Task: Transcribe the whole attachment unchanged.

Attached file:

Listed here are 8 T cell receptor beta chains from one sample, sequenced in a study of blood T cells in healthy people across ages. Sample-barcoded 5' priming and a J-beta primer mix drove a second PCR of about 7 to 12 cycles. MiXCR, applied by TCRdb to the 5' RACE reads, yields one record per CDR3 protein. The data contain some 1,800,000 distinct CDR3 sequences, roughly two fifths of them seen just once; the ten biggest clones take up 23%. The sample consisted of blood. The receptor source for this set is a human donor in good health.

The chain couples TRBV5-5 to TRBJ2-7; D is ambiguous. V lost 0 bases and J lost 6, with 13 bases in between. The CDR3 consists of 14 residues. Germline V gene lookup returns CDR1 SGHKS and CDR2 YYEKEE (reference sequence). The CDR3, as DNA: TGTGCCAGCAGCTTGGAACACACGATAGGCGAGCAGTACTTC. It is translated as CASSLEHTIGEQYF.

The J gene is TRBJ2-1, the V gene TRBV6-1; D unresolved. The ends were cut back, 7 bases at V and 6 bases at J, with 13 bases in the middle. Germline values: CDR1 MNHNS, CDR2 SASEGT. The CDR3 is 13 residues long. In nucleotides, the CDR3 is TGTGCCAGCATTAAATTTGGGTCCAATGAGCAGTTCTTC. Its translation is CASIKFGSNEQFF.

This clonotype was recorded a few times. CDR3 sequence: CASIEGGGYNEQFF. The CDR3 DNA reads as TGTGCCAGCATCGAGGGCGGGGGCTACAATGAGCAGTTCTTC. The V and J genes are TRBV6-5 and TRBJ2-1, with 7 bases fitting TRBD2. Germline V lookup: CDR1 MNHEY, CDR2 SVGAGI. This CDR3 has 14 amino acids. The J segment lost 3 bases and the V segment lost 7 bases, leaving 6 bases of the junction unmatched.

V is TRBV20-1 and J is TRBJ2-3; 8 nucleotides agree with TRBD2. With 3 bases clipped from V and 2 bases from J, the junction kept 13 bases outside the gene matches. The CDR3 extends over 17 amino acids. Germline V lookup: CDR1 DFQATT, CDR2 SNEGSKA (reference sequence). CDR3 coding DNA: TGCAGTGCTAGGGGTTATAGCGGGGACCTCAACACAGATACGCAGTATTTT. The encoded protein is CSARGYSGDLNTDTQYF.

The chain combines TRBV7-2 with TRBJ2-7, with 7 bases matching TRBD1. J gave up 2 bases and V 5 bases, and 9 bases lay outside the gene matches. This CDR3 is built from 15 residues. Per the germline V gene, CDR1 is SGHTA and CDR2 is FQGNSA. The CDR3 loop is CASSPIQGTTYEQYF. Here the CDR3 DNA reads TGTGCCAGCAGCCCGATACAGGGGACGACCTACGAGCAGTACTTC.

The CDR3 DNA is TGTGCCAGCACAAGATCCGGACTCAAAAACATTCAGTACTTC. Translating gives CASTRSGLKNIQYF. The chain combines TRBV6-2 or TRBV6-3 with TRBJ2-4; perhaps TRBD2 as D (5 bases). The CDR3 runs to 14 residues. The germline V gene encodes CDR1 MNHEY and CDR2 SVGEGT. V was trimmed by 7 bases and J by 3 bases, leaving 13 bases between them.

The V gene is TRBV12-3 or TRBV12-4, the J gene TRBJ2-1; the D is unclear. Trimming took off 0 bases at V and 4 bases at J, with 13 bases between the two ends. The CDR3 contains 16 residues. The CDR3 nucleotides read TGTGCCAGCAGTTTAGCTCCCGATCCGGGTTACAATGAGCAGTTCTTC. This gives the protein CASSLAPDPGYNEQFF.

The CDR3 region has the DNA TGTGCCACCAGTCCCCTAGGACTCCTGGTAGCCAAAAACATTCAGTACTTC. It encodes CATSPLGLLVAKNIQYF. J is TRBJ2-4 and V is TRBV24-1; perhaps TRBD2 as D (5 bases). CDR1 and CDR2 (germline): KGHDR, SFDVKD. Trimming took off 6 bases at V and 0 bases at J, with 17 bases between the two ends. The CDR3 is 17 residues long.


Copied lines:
Listed here are 8 T cell receptor beta chains from one sample, sequenced in a study of blood T cells in healthy people across ages. Sample-barcoded 5' priming and a J-beta primer mix drove a second PCR of about 7 to 12 cycles. MiXCR, applied by TCRdb to the 5' RACE reads, yields one record per CDR3 protein. The data contain some 1,800,000 distinct CDR3 sequences, roughly two fifths of them seen just once; the ten biggest clones take up 23%. The sample consisted of blood. The receptor source for this set is a human donor in good health.

The chain couples TRBV5-5 to TRBJ2-7; D is ambiguous. V lost 0 bases and J lost 6, with 13 bases in between. The CDR3 consists of 14 residues. Germline V gene lookup returns CDR1 SGHKS and CDR2 YYEKEE (reference sequence). The CDR3, as DNA: TGTGCCAGCAGCTTGGAACACACGATAGGCGAGCAGTACTTC. It is translated as CASSLEHTIGEQYF.

The J gene is TRBJ2-1, the V gene TRBV6-1; D unresolved. The ends were cut back, 7 bases at V and 6 bases at J, with 13 bases in the middle. Germline values: CDR1 MNHNS, CDR2 SASEGT. The CDR3 is 13 residues long. In nucleotides, the CDR3 is TGTGCCAGCATTAAATTTGGGTCCAATGAGCAGTTCTTC. Its translation is CASIKFGSNEQFF.

This clonotype was recorded a few times. CDR3 sequence: CASIEGGGYNEQFF. The CDR3 DNA reads as TGTGCCAGCATCGAGGGCGGGGGCTACAATGAGCAGTTCTTC. The V and J genes are TRBV6-5 and TRBJ2-1, with 7 bases fitting TRBD2. Germline V lookup: CDR1 MNHEY, CDR2 SVGAGI. This CDR3 has 14 amino acids. The J segment lost 3 bases and the V segment lost 7 bases, leaving 6 bases of the junction unmatched.

V is TRBV20-1 and J is TRBJ2-3; 8 nucleotides agree with TRBD2. With 3 bases clipped from V and 2 bases from J, the junction kept 13 bases outside the gene matches. The CDR3 extends over 17 amino acids. Germline V lookup: CDR1 DFQATT, CDR2 SNEGSKA (reference sequence). CDR3 coding DNA: TGCAGTGCTAGGGGTTATAGCGGGGACCTCAACACAGATACGCAGTATTTT. The encoded protein is CSARGYSGDLNTDTQYF.

The chain combines TRBV7-2 with TRBJ2-7, with 7 bases matching TRBD1. J gave up 2 bases and V 5 bases, and 9 bases lay outside the gene matches. This CDR3 is built from 15 residues. Per the germline V gene, CDR1 is SGHTA and CDR2 is FQGNSA. The CDR3 loop is CASSPIQGTTYEQYF. Here the CDR3 DNA reads TGTGCCAGCAGCCCGATACAGGGGACGACCTACGAGCAGTACTTC.

The CDR3 DNA is TGTGCCAGCACAAGATCCGGACTCAAAAACATTCAGTACTTC. Translating gives CASTRSGLKNIQYF. The chain combines TRBV6-2 or TRBV6-3 with TRBJ2-4; perhaps TRBD2 as D (5 bases). The CDR3 runs to 14 residues. The germline V gene encodes CDR1 MNHEY and CDR2 SVGEGT. V was trimmed by 7 bases and J by 3 bases, leaving 13 bases between them.

The V gene is TRBV12-3 or TRBV12-4, the J gene TRBJ2-1; the D is unclear. Trimming took off 0 bases at V and 4 bases at J, with 13 bases between the two ends. The CDR3 contains 16 residues. The CDR3 nucleotides read TGTGCCAGCAGTTTAGCTCCCGATCCGGGTTACAATGAGCAGTTCTTC. This gives the protein CASSLAPDPGYNEQFF.

The CDR3 region has the DNA TGTGCCACCAGTCCCCTAGGACTCCTGGTAGCCAAAAACATTCAGTACTTC. It encodes CATSPLGLLVAKNIQYF. J is TRBJ2-4 and V is TRBV24-1; perhaps TRBD2 as D (5 bases). CDR1 and CDR2 (germline): KGHDR, SFDVKD. Trimming took off 6 bases at V and 0 bases at J, with 17 bases between the two ends. The CDR3 is 17 residues long.